The Gennadius Library (Greek: Γεννάδειος Βιβλιοθήκη), also known as the Gennadeion, is one of the most important libraries in Greece, with over 110,000 volumes on Greek history, literature and art from Antiquity until modern times. The library is located at Souidias Street 61, on the slopes of Mount Lycabettus, in central Athens.
The library is one of the two belonging to the American School of Classical Studies at Athens (along with the Blegen Library). Its core founder was the Greek diplomat Joannes Gennadius (1844–1932), who initially donated part of his collection to the newly founded National Library of Greece. Returning to Athens a few years later he was distraught to discover they had no reference to his donated items, and so he resolved to find a better home for his collection. While attending the Washington Naval Treaty, American scholars showed interest in founding a dedicated facility in Greece.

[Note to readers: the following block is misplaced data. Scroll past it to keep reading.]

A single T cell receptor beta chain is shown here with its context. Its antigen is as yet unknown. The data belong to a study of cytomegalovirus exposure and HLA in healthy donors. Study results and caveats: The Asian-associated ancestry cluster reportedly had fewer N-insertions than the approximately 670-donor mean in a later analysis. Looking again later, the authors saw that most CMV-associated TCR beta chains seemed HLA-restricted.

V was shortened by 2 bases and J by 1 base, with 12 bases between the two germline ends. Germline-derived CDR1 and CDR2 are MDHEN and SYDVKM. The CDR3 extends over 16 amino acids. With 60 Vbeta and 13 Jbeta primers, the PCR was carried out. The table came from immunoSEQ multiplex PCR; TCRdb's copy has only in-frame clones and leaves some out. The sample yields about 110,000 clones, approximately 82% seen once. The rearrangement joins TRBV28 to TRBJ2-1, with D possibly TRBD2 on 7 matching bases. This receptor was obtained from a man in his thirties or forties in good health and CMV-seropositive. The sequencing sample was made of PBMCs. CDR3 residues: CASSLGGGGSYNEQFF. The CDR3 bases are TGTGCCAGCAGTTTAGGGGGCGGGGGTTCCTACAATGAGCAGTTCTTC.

A dedicated neoclassical building was built, with financial support from the Carnegie Corporation, to house the 26,000 volumes donated by Gennadius. The building was designed by the New York firm of Van Pelt and Thompson, in the style of a classical temple with gardens. The library opened on 23 April 1926 and was named in honour of Gennadius' father, George Gennadius (1786–1854).
Since 1999 the library has been expanded and modernised with air conditioning, a new auditorium, and an east wing. These were inaugurated in 2005 with new offices and storage areas for the Gennadeion Archives and the rest of the collection. These works were largely funded through fund raising in America, with Lloyd Cotsen as a leading benefactor. Some of the original Gennadius collection has been digitized and placed on-line, including his scrapbooks and ephemera.